Apparently Tracey Rowland doesn’t read Geerhardus Vos or Eric Voegelin and so isn’t worried about “immanentizing the eschaton.” On her recent visit to Scotland she found that Rome’s sacraments are exactly what ails the land of Presbyterianism:
On a recent trip to Scotland Bishop Gilbert of Aberdeen asked me whether I was familiar with the Scottish writer George Mackay Brown. I had to confess that I had never heard of him. A few days later I was rummaging through second-hand book stores searching for everything and anything by Mackay Brown.
Bishop Gilbert had got me hooked by suggesting I read Mackay Brown’s essay “The Treading of Grapes,” which takes the form of three homilies on the Wedding Feast of Cana. One is delivered in 1788 by a classically Calvinist Presbyterian minister, down on every kind of human enjoyment from wine to party dresses. He uses the story of Cana to berate his flock about spending too much money on their wives’ wardrobes, and drinking too much at weddings. He compared their enjoyment of ale to piglets sucking on the teats of a sow.
The second homily is delivered in the 20th century by a modern liberal Protestant minister, who uses the homily to explain that Jesus didn’t really turn water into wine. There was no miracle. Jesus was simply a good organizer who saw to it behind the scenes that supplies were sufficient.
Finally, one is treated to a homily by a Catholic priest delivered in 1548. Rather than berating people as piglets, or denying the reality of miracles, the priest tells his congregation that at the wedding feast of the Lamb they will all be princes. Therefore, he says, I will call you Olaf the Fisherman and Jock the Crofter no longer, but I will call you by the name the Creator will call you on the last day—princes! Prince Olaf! Prince Jock!, et cetera.
The priest left out that his auditors may not be at the wedding feast but still waiting in purgatory.
Still, Rowland thinks the sacraments break down dualism and allow Christianity to flourish:
It can’t be all that difficult to compete with liberal Calvinism and garden-variety New Age paganism when one has the full treasury of a sacramental Catholicism—a faith for which there is “no separation,” no iron curtain standing between the sacred and the profane, no unbridgeable gulf between heaven and the Highlands and the valley of the River Clyde.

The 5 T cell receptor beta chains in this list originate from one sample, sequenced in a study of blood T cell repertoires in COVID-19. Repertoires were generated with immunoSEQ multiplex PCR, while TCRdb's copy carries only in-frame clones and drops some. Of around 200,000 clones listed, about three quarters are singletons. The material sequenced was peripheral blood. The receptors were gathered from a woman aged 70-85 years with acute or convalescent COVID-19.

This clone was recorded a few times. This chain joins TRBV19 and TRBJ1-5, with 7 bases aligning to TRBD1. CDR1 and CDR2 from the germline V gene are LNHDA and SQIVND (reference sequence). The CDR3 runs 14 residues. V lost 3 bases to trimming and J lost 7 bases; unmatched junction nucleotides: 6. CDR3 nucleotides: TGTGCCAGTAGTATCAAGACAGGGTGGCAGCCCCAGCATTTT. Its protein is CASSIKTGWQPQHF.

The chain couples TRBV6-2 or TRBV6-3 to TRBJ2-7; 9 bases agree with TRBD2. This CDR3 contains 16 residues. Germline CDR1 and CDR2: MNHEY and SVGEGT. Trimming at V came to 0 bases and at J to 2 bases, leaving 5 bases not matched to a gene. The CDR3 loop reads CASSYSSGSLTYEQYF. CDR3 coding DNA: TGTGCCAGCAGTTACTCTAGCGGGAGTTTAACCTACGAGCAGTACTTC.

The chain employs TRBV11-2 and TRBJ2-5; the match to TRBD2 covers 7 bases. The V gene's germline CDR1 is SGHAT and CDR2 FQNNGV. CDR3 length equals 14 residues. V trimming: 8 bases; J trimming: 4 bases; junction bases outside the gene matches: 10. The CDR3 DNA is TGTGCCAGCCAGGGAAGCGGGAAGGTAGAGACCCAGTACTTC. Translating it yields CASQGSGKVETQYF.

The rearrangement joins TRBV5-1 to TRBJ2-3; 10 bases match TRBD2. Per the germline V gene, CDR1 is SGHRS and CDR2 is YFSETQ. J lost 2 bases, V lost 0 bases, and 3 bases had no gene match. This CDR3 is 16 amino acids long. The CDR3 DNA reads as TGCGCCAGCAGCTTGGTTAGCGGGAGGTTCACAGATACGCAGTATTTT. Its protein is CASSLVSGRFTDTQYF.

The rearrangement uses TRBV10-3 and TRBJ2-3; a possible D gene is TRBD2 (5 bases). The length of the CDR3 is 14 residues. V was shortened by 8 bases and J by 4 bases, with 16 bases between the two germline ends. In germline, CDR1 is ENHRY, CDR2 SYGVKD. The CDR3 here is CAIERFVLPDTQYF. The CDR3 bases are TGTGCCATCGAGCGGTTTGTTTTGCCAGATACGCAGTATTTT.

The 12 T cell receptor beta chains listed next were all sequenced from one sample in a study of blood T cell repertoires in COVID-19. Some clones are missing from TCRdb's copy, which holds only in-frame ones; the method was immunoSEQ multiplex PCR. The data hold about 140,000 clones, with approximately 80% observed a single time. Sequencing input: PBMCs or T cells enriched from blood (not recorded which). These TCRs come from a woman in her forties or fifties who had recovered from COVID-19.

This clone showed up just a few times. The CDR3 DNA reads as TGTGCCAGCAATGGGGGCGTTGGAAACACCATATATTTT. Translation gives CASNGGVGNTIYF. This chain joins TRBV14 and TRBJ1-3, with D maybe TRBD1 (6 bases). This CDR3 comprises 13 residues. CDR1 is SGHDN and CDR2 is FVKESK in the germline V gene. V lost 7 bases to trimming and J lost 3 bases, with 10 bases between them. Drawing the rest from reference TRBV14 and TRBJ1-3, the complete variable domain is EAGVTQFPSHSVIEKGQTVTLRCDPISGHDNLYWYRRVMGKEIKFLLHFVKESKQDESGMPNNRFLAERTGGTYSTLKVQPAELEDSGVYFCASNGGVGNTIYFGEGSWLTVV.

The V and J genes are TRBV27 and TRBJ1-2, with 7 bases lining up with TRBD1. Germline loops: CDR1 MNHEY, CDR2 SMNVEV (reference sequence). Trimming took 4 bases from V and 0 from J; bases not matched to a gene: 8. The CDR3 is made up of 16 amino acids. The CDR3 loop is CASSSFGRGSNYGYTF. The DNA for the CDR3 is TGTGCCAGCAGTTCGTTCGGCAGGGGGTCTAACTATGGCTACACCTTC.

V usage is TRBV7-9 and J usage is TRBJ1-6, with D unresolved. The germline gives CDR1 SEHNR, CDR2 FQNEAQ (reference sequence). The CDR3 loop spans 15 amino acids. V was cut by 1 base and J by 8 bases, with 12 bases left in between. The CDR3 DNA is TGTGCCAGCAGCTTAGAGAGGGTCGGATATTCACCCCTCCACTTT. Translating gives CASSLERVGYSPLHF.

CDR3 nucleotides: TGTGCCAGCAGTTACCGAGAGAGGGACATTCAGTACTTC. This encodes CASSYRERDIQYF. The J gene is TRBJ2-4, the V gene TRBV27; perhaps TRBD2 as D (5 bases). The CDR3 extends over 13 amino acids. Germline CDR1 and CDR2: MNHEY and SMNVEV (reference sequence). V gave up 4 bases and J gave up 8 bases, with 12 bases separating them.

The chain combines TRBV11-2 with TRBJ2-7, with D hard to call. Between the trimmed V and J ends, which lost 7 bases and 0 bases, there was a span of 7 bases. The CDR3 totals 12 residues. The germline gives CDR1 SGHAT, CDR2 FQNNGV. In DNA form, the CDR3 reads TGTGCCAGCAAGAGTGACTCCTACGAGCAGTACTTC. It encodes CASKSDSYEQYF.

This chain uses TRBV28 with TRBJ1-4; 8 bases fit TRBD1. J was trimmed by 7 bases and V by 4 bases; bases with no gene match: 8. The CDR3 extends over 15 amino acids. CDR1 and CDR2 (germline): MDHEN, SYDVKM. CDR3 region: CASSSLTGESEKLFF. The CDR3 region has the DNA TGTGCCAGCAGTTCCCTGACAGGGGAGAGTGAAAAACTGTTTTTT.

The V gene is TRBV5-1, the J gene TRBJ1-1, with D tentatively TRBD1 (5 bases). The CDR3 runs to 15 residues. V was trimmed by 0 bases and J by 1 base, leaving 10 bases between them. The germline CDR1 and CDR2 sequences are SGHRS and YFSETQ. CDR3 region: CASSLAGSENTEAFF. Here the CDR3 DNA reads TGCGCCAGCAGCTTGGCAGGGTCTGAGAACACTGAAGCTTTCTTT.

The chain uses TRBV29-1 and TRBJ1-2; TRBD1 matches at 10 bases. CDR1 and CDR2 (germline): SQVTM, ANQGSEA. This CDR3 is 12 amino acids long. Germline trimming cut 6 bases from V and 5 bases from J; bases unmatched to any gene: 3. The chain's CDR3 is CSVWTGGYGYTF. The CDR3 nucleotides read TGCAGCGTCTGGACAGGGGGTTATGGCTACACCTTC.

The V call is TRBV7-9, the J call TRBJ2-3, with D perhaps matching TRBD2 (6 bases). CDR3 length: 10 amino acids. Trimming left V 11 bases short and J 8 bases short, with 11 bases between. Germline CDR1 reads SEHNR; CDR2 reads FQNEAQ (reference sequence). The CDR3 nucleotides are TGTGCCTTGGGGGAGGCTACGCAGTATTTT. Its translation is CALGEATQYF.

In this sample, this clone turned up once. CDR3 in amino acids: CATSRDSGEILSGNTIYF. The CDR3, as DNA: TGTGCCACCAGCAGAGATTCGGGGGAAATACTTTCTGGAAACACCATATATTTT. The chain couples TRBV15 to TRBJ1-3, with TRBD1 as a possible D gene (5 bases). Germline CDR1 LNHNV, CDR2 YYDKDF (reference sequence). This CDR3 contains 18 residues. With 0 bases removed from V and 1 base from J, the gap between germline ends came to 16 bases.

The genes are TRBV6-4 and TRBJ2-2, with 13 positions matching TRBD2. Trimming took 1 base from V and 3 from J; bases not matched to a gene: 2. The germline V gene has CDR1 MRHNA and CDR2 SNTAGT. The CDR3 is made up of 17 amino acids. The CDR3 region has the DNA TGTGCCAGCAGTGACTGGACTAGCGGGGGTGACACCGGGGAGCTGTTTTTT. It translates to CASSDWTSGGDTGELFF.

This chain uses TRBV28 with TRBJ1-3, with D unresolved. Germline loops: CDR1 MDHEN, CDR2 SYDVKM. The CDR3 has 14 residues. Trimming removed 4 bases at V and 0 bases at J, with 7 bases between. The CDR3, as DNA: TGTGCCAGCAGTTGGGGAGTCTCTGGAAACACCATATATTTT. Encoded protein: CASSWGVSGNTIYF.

Apparently, Professor Rowland is unfamiliar with modernism and its dangers (even though Pius X should have registered a few dents in the Communio mind). According to William R. Hutchison who wrote THE book on Protestant modernism, modern Christians are all in favor of doing away with dualism of all kinds:
[Modernism] generally meant three things: first and most visibly, it mean the conscious, intended adaptation of religious ideas to modern culture. . . . for the Protestant theologians, preachers, and teachers who either championed or opposed the idea of cultural adaptation, two further and deeper notions were important. One was the idea that God is immanent in human cultural development and revealed through it. The other was a belief that human society is moving toward the realization (even though it may never attain the reality) of the Kingdom of God. (Modernist Impulse in American Protestantism, 2)
I don’t know about Professor Rowland, but maintaining some distinction between the sacred and secular, between the Mass and the Happy Meal, is fairly basic for preventing Christians from reverting to the pagan world where gods and spirits infested so many aspects of nature that chopping down a tree was no different from destroying the statue of a saint.